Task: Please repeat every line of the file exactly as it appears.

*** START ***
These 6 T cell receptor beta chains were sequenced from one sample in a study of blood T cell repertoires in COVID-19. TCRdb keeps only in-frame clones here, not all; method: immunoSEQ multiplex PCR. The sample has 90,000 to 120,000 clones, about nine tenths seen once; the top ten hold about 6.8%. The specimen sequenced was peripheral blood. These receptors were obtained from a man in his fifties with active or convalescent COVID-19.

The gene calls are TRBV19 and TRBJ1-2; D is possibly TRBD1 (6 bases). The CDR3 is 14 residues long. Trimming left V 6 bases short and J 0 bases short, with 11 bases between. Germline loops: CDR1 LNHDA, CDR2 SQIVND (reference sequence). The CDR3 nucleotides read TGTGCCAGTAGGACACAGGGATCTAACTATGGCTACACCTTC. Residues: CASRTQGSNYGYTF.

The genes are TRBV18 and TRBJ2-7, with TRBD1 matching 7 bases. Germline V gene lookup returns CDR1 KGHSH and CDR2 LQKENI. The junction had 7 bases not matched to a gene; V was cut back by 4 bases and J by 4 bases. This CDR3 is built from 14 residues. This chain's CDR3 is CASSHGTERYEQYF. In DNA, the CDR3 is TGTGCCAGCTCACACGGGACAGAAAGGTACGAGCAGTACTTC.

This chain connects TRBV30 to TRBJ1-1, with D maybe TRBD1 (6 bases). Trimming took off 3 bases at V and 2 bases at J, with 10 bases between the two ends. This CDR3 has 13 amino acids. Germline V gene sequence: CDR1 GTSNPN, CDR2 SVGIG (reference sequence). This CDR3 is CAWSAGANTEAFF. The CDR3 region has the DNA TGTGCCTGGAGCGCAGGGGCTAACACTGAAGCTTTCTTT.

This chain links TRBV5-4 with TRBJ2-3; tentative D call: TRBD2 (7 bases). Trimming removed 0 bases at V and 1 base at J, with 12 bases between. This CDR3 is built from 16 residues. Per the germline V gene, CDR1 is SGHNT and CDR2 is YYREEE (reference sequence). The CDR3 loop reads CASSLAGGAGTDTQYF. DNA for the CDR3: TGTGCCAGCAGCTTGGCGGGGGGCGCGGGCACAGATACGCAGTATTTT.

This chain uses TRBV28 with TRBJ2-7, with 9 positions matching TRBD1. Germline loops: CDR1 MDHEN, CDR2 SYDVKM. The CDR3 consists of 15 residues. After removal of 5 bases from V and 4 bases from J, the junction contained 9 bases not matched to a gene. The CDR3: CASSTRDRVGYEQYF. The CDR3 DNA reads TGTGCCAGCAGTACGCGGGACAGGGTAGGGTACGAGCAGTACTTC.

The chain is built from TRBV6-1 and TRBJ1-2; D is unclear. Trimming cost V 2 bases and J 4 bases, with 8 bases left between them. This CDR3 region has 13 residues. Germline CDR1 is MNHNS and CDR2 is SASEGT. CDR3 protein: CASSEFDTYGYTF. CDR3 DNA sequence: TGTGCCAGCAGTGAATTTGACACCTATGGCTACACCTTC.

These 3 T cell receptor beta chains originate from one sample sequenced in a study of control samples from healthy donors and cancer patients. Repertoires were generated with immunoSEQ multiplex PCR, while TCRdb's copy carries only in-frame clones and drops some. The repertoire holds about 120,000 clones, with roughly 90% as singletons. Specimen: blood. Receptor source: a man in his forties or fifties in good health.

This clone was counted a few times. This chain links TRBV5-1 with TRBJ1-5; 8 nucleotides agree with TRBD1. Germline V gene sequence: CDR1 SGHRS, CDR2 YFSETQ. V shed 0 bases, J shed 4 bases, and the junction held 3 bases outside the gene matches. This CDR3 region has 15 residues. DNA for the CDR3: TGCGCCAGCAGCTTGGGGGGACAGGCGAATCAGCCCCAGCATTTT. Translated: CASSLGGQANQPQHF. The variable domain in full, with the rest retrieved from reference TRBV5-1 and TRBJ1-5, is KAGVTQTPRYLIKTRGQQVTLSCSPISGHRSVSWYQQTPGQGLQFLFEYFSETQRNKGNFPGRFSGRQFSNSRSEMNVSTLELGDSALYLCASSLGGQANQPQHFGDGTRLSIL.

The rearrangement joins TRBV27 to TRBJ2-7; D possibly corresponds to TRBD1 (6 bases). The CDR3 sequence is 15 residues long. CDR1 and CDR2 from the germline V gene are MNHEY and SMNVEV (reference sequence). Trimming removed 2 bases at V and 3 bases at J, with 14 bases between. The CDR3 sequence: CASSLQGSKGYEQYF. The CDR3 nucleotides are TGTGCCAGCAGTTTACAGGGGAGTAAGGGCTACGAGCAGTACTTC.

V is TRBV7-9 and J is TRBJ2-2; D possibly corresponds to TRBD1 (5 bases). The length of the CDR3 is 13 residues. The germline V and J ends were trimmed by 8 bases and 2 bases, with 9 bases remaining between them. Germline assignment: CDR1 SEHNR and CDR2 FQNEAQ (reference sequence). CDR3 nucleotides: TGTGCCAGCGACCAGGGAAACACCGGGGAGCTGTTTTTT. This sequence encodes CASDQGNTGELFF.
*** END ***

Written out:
These 6 T cell receptor beta chains were sequenced from one sample in a study of blood T cell repertoires in COVID-19. TCRdb keeps only in-frame clones here, not all; method: immunoSEQ multiplex PCR. The sample has 90,000 to 120,000 clones, about nine tenths seen once; the top ten hold about 6.8%. The specimen sequenced was peripheral blood. These receptors were obtained from a man in his fifties with active or convalescent COVID-19.

The gene calls are TRBV19 and TRBJ1-2; D is possibly TRBD1 (6 bases). The CDR3 is 14 residues long. Trimming left V 6 bases short and J 0 bases short, with 11 bases between. Germline loops: CDR1 LNHDA, CDR2 SQIVND (reference sequence). The CDR3 nucleotides read TGTGCCAGTAGGACACAGGGATCTAACTATGGCTACACCTTC. Residues: CASRTQGSNYGYTF.

The genes are TRBV18 and TRBJ2-7, with TRBD1 matching 7 bases. Germline V gene lookup returns CDR1 KGHSH and CDR2 LQKENI. The junction had 7 bases not matched to a gene; V was cut back by 4 bases and J by 4 bases. This CDR3 is built from 14 residues. This chain's CDR3 is CASSHGTERYEQYF. In DNA, the CDR3 is TGTGCCAGCTCACACGGGACAGAAAGGTACGAGCAGTACTTC.

This chain connects TRBV30 to TRBJ1-1, with D maybe TRBD1 (6 bases). Trimming took off 3 bases at V and 2 bases at J, with 10 bases between the two ends. This CDR3 has 13 amino acids. Germline V gene sequence: CDR1 GTSNPN, CDR2 SVGIG (reference sequence). This CDR3 is CAWSAGANTEAFF. The CDR3 region has the DNA TGTGCCTGGAGCGCAGGGGCTAACACTGAAGCTTTCTTT.

This chain links TRBV5-4 with TRBJ2-3; tentative D call: TRBD2 (7 bases). Trimming removed 0 bases at V and 1 base at J, with 12 bases between. This CDR3 is built from 16 residues. Per the germline V gene, CDR1 is SGHNT and CDR2 is YYREEE (reference sequence). The CDR3 loop reads CASSLAGGAGTDTQYF. DNA for the CDR3: TGTGCCAGCAGCTTGGCGGGGGGCGCGGGCACAGATACGCAGTATTTT.

This chain uses TRBV28 with TRBJ2-7, with 9 positions matching TRBD1. Germline loops: CDR1 MDHEN, CDR2 SYDVKM. The CDR3 consists of 15 residues. After removal of 5 bases from V and 4 bases from J, the junction contained 9 bases not matched to a gene. The CDR3: CASSTRDRVGYEQYF. The CDR3 DNA reads TGTGCCAGCAGTACGCGGGACAGGGTAGGGTACGAGCAGTACTTC.

The chain is built from TRBV6-1 and TRBJ1-2; D is unclear. Trimming cost V 2 bases and J 4 bases, with 8 bases left between them. This CDR3 region has 13 residues. Germline CDR1 is MNHNS and CDR2 is SASEGT. CDR3 protein: CASSEFDTYGYTF. CDR3 DNA sequence: TGTGCCAGCAGTGAATTTGACACCTATGGCTACACCTTC.

These 3 T cell receptor beta chains originate from one sample sequenced in a study of control samples from healthy donors and cancer patients. Repertoires were generated with immunoSEQ multiplex PCR, while TCRdb's copy carries only in-frame clones and drops some. The repertoire holds about 120,000 clones, with roughly 90% as singletons. Specimen: blood. Receptor source: a man in his forties or fifties in good health.

This clone was counted a few times. This chain links TRBV5-1 with TRBJ1-5; 8 nucleotides agree with TRBD1. Germline V gene sequence: CDR1 SGHRS, CDR2 YFSETQ. V shed 0 bases, J shed 4 bases, and the junction held 3 bases outside the gene matches. This CDR3 region has 15 residues. DNA for the CDR3: TGCGCCAGCAGCTTGGGGGGACAGGCGAATCAGCCCCAGCATTTT. Translated: CASSLGGQANQPQHF. The variable domain in full, with the rest retrieved from reference TRBV5-1 and TRBJ1-5, is KAGVTQTPRYLIKTRGQQVTLSCSPISGHRSVSWYQQTPGQGLQFLFEYFSETQRNKGNFPGRFSGRQFSNSRSEMNVSTLELGDSALYLCASSLGGQANQPQHFGDGTRLSIL.

The rearrangement joins TRBV27 to TRBJ2-7; D possibly corresponds to TRBD1 (6 bases). The CDR3 sequence is 15 residues long. CDR1 and CDR2 from the germline V gene are MNHEY and SMNVEV (reference sequence). Trimming removed 2 bases at V and 3 bases at J, with 14 bases between. The CDR3 sequence: CASSLQGSKGYEQYF. The CDR3 nucleotides are TGTGCCAGCAGTTTACAGGGGAGTAAGGGCTACGAGCAGTACTTC.

V is TRBV7-9 and J is TRBJ2-2; D possibly corresponds to TRBD1 (5 bases). The length of the CDR3 is 13 residues. The germline V and J ends were trimmed by 8 bases and 2 bases, with 9 bases remaining between them. Germline assignment: CDR1 SEHNR and CDR2 FQNEAQ (reference sequence). CDR3 nucleotides: TGTGCCAGCGACCAGGGAAACACCGGGGAGCTGTTTTTT. This sequence encodes CASDQGNTGELFF.